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Exclusive: Mission moratorium won’t help affordable housing strife, city report finds

September 10, 2015

By : bizjournals – excerpt – (slideshow of planned projects in the Mission)

In a much-anticipated study, San Francisco’s chief economist found no evidence that a temporary moratorium on building pricey apartments and condominiums in the Mission would stem evictions or slow gentrification, a draft obtained by the San Francisco Business Times shows.

Egan’s official report is scheduled for release Thursday… (more)

The problem with the Mission Moratorium report
City’s economist misses a few key points in his analysis of the impacts of the Mission Moratorium

For starters, Egan assumes that building new market-rate housing will have little or no impact on the value of neighboring property: The report also finds that new market rate housing tends to lower, rather than raise, the value of nearby properties, and therefore a moratorium on market-rate housing would not protect nearby existing housing from rising prices.

That makes sense in an abstract way: According to the Economics 101 textbooks, if there are 1,000 houses in a neighborhood, and you add 1,000 more, each existing house becomes less valuable. The same way that, if you’re selling beans at the market, and five more people come and set up next to you and start selling beans, your prices are going to come down.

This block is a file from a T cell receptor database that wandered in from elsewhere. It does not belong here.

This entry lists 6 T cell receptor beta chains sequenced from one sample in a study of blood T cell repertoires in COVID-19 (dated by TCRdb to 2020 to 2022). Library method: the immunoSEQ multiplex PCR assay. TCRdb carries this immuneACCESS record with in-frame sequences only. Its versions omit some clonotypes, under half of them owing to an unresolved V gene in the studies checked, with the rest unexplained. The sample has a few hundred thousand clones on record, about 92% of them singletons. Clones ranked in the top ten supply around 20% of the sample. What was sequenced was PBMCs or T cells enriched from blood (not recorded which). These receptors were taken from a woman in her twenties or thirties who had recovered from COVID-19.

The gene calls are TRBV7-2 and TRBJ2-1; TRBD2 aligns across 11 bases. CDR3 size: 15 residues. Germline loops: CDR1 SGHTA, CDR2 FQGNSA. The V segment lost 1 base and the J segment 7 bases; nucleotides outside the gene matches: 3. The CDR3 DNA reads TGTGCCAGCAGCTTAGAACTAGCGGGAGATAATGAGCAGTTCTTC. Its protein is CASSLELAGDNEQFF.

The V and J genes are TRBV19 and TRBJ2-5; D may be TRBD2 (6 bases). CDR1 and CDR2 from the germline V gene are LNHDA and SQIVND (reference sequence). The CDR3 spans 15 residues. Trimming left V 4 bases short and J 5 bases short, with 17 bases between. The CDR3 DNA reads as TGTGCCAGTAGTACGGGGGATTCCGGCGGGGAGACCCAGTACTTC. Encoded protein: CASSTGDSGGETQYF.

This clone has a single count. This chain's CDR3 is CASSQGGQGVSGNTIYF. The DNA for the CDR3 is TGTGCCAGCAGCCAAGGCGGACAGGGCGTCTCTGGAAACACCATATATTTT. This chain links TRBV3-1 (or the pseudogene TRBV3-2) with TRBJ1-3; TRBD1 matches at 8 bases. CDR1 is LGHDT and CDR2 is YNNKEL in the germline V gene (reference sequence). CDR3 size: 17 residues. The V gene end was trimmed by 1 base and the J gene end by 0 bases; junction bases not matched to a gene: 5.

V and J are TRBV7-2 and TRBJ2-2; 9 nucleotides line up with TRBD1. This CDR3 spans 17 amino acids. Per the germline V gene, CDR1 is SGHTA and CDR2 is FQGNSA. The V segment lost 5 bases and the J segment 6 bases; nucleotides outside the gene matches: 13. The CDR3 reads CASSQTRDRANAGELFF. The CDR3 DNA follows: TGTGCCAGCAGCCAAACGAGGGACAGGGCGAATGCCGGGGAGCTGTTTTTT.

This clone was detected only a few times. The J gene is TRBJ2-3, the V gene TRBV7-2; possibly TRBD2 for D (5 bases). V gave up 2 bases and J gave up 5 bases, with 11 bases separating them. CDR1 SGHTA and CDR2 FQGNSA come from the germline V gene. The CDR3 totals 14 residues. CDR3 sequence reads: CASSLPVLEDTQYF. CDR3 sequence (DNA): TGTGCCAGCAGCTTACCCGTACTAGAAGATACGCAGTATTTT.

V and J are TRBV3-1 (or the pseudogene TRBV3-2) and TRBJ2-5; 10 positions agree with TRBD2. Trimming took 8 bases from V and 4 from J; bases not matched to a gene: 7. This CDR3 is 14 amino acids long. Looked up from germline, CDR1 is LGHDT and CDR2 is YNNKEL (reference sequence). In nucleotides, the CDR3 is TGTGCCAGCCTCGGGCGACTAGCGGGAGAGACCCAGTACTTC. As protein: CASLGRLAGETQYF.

But that’s not how it works in the real world, particularly not in a neighborhood like the Mission District in San Francisco.

Take the area around 16th and Mission. Gentrified, yes – but still not the same in terms of property value as, say, 22nd and Valencia. Is Ted Egan seriously saying that putting million-dollar condos at that corner won’t drive up property values in the surrounding areas?.

Many modern urban economists argue the opposite: that the price of beans doesn’t come down if having five stalls stalls instead of one turns the market into a destination for thousands of more wealthy artisan-bean-buyers, and that adding new high-end housing to a low-income neighborhood makes other wealthy people feel comfortable living there and drives up everyone’s costs. It also drives up the cost of retail space at the street level, driving out older community-serving businesses.

That’s kind of like Gentrification 101, which (sadly) they don’t teach in a lot of college economics programs.

Oh, and demand for housing in SF right now is pretty close to infinite – Egan himself says that it would take at least 100,000 new units to bring down prices. So building new market-rate housing in the Mission can’t possible reduce prices… (more)

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